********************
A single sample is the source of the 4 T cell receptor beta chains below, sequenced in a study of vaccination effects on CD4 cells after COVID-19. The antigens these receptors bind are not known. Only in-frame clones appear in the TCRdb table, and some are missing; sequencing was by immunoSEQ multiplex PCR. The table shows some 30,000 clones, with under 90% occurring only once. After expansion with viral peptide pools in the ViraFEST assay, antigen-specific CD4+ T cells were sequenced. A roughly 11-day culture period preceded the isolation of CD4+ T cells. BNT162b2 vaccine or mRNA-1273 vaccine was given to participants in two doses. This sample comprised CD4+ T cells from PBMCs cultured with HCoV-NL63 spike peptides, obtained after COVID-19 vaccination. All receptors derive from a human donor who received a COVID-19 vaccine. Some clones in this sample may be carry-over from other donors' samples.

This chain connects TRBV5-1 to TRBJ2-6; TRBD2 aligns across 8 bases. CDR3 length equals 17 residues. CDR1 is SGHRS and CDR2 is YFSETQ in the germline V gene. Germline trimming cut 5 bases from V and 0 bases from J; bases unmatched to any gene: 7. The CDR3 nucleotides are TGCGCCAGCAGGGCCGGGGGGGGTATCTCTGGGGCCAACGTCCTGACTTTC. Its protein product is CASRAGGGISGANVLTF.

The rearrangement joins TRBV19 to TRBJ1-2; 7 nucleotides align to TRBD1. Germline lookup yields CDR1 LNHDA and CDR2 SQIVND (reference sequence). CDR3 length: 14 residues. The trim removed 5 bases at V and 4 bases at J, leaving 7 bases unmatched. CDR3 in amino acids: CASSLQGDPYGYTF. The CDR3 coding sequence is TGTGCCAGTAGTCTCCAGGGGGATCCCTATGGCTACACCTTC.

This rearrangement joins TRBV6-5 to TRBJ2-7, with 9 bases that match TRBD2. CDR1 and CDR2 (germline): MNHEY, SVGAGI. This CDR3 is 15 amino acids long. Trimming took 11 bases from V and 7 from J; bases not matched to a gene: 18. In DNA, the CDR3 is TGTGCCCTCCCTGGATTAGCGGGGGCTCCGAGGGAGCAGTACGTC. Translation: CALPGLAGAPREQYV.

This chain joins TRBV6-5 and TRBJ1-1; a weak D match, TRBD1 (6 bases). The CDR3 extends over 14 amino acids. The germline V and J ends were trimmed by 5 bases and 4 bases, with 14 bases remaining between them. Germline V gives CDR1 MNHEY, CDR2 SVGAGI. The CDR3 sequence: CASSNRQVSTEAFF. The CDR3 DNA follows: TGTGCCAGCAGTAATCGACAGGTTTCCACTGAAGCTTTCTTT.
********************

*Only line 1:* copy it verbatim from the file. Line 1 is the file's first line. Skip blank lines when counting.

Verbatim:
A single sample is the source of the 4 T cell receptor beta chains below, sequenced in a study of vaccination effects on CD4 cells after COVID-19. The antigens these receptors bind are not known. Only in-frame clones appear in the TCRdb table, and some are missing; sequencing was by immunoSEQ multiplex PCR. The table shows some 30,000 clones, with under 90% occurring only once. After expansion with viral peptide pools in the ViraFEST assay, antigen-specific CD4+ T cells were sequenced. A roughly 11-day culture period preceded the isolation of CD4+ T cells. BNT162b2 vaccine or mRNA-1273 vaccine was given to participants in two doses. This sample comprised CD4+ T cells from PBMCs cultured with HCoV-NL63 spike peptides, obtained after COVID-19 vaccination. All receptors derive from a human donor who received a COVID-19 vaccine. Some clones in this sample may be carry-over from other donors' samples.